2. Lagerstrom, M.C. and Schioth, H.B., Structural diversity of G protein-coupled receptors and significance for drug discovery. Nat Rev Drug Discov, 2008. 7(4): p. 339-57.
3. Thompson, M.D., Cole, D.E., and Jose, P.A., Pharmacogenomics of G protein-coupled receptor signaling: insights from health and disease. Methods Mol Biol, 2008. 448: p. 77-107.
4. Bosier, B. and Hermans, E., Versatility of GPCR recognition by drugs: from biological implications to therapeutic relevance. Trends Pharmacol Sci, 2007. 28(8): p. 438-46.
5. Bunzow JR, Sonders MS, Arttamangkul S, Harrison LM, Zhang G, Quigley DI, Darland T, Suchland KL, Pasumamula S, Kennedy JL, Olson SB, Magenis RE, Amara SG, Grandy DK. Amphetamine, 3,4-methylenedioxymethamphetamine, lysergic acid diethylamide, and metabolites of the catecholamine neurotransmitters are agonists of a rat trace amine receptor. Mol Pharmacol. 2001 Dec;60(6):1181-8.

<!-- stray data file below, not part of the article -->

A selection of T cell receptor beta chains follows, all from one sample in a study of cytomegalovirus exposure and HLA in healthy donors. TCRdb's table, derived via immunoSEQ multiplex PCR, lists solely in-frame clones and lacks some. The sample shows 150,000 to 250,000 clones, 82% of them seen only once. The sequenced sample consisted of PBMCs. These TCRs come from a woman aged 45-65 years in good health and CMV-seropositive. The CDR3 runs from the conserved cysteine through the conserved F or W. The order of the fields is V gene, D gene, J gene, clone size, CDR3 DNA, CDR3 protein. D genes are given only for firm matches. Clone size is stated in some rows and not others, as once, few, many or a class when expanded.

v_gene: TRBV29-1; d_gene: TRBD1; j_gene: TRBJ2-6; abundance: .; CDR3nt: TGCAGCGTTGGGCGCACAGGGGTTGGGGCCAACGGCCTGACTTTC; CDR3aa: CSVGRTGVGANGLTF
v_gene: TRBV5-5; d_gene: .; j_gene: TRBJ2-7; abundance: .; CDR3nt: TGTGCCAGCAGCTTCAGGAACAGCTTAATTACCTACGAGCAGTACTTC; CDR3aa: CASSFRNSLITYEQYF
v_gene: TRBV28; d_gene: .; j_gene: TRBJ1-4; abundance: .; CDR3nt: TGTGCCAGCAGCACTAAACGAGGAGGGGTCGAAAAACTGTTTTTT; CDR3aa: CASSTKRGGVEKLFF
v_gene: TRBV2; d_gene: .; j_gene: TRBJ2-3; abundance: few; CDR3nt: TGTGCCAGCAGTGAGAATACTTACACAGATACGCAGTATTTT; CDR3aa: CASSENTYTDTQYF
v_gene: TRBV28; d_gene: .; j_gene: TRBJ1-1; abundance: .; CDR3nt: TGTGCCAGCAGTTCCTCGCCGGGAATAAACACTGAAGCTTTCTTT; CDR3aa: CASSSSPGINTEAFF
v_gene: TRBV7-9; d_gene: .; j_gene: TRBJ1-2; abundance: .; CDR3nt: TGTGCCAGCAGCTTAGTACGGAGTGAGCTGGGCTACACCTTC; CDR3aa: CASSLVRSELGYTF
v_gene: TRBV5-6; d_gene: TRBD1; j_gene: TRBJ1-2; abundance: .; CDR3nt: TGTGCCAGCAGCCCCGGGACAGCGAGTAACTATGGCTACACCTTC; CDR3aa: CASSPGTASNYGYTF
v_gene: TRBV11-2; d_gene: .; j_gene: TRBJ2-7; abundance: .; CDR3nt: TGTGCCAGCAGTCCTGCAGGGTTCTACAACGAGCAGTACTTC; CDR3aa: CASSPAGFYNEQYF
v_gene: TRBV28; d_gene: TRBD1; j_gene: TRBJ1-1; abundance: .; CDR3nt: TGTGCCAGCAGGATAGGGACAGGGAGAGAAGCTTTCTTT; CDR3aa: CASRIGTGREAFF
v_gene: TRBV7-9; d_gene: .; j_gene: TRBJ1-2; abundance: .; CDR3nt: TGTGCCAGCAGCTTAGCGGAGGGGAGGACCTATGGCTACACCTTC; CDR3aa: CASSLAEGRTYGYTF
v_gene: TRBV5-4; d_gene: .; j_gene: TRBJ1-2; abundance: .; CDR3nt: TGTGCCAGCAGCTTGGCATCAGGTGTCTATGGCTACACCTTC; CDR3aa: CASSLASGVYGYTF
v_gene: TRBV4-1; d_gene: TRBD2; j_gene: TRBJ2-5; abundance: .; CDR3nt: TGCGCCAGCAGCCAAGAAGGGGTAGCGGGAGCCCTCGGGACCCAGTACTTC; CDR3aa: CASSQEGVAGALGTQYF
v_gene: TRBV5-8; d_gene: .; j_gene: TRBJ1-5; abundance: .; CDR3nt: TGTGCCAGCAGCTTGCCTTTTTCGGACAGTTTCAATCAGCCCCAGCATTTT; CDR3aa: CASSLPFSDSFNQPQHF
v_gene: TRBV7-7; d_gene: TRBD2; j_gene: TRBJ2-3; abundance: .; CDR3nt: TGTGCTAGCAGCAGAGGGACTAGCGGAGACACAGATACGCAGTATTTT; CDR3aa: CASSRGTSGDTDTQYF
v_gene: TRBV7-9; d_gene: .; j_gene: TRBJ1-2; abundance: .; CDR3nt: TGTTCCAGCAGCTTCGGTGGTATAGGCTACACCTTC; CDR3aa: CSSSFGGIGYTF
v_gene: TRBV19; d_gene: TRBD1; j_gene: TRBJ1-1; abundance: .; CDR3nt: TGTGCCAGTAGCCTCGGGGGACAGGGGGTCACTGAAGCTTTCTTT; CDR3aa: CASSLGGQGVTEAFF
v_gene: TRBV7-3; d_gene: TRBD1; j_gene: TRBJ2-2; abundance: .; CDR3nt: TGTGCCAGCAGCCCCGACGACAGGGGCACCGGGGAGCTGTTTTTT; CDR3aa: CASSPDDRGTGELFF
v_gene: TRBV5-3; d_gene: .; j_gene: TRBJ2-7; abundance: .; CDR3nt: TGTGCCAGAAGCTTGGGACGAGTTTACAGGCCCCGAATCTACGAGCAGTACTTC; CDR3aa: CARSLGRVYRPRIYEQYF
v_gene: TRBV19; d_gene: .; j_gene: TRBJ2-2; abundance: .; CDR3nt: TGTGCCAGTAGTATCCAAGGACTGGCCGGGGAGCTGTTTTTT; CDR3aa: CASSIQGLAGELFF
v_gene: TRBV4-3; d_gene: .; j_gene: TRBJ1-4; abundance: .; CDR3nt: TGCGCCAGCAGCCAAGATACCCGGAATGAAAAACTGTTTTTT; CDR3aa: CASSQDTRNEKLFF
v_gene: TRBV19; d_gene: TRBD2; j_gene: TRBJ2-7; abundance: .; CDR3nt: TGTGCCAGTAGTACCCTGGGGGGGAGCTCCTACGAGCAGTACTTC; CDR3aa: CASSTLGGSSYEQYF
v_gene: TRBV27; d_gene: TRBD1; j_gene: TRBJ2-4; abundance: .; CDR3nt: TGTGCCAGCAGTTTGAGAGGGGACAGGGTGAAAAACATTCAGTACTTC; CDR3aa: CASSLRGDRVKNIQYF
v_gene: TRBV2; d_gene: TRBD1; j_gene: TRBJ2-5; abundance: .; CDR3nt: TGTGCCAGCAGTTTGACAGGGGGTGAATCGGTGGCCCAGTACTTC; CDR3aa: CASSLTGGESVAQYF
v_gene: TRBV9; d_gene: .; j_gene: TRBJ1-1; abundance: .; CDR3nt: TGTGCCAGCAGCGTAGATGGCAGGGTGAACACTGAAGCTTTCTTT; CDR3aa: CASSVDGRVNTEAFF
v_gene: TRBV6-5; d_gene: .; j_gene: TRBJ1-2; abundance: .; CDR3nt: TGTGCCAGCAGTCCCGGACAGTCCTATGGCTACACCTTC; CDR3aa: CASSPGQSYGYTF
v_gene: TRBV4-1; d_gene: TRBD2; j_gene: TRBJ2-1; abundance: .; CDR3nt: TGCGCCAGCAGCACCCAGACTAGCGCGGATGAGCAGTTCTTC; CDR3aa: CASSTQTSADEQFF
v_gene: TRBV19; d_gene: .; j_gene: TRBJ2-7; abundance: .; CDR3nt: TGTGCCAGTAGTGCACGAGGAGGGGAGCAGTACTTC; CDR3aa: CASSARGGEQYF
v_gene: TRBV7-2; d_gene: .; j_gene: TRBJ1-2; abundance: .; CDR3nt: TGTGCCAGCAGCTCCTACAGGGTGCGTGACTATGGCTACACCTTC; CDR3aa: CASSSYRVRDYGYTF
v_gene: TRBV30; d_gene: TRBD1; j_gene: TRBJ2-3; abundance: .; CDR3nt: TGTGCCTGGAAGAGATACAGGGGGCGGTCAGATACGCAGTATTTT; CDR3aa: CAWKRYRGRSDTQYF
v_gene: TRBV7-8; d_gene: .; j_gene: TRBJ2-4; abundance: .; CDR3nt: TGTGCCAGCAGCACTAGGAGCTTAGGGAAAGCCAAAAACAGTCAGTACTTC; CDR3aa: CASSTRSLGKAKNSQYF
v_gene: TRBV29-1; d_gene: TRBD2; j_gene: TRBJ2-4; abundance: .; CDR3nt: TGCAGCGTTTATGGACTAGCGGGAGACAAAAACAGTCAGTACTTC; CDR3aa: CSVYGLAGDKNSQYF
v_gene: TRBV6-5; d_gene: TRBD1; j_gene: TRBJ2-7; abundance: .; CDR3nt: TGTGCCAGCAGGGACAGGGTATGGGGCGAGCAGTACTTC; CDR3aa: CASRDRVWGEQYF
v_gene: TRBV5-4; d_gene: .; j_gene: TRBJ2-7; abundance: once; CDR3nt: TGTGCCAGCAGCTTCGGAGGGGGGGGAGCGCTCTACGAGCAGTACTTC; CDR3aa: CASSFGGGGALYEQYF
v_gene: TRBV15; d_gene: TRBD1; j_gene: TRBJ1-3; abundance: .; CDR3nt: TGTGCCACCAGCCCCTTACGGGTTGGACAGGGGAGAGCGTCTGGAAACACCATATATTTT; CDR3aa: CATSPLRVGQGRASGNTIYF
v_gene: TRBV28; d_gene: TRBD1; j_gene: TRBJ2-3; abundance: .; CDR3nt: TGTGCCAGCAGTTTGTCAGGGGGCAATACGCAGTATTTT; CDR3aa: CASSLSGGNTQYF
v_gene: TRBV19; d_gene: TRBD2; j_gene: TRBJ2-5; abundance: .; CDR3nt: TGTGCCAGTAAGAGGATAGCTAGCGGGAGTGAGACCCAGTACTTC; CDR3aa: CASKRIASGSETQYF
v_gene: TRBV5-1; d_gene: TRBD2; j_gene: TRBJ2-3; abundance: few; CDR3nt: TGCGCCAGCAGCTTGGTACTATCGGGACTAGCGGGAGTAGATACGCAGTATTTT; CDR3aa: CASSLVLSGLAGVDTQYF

6. Premont RT, Gainetdinov RR, Caron MG: Following the trace of elusive amines. Proc Natl Acad Sci U S A 2001;98:9474-9475.
7. Branchek TA, Blackburn TP: Trace amine receptors as targets for novel therapeutics: legend, myth and fact. Curr Opin Pharmacol 2003;3:90-97.
8. Borowsky B, Adham N, Jones KA, Raddatz R, Artymyshyn R, Ogozalek KL, et al: Trace amines: identification of a family of mammalian G protein-coupled receptors. Proc Natl Acad Sci U S A 2001;98:8966-8971.
9. Bunzow JR, Sonders MS, Arttamangkul S, Harrison LM, Zhang G, Quigley DI, et al: Amphetamine, 3,4-methylenedioxymethamphetamine, lysergic acid diethylamide, and metabolites of the catecholamine neurotransmitters are agonists of a rat trace amine receptor. Mol Pharmacol 2001;60:1181-1188.
10. Lindemann L, Ebeling M, Kratochwil NA, Bunzow JR, Grandy DK, Hoener MC: Trace amine-associated receptors form structurally and functionally distinct subfamilies of novel G protein-coupled receptors. Genomics 2005;85:372-385.
11. Jones RS: Specific enhancement of neuronal responses to catecholamine by p-tyramine. J Neurosci Res 1981;6:49-61.
12. Mercuri NB, Bernardi G: The "magic" of L-dopa: why is it the gold standard Parkinson's disease therapy? Trends Pharmacol Sci 2005;26:341-344.
13. Miller GM, Verrico CD, Jassen A, Konar M, Yang H, Panas H, et al: Primate trace amine receptor 1 modulation by the dopamine transporter. J Pharmacol Exp Ther 2005;313:983-994.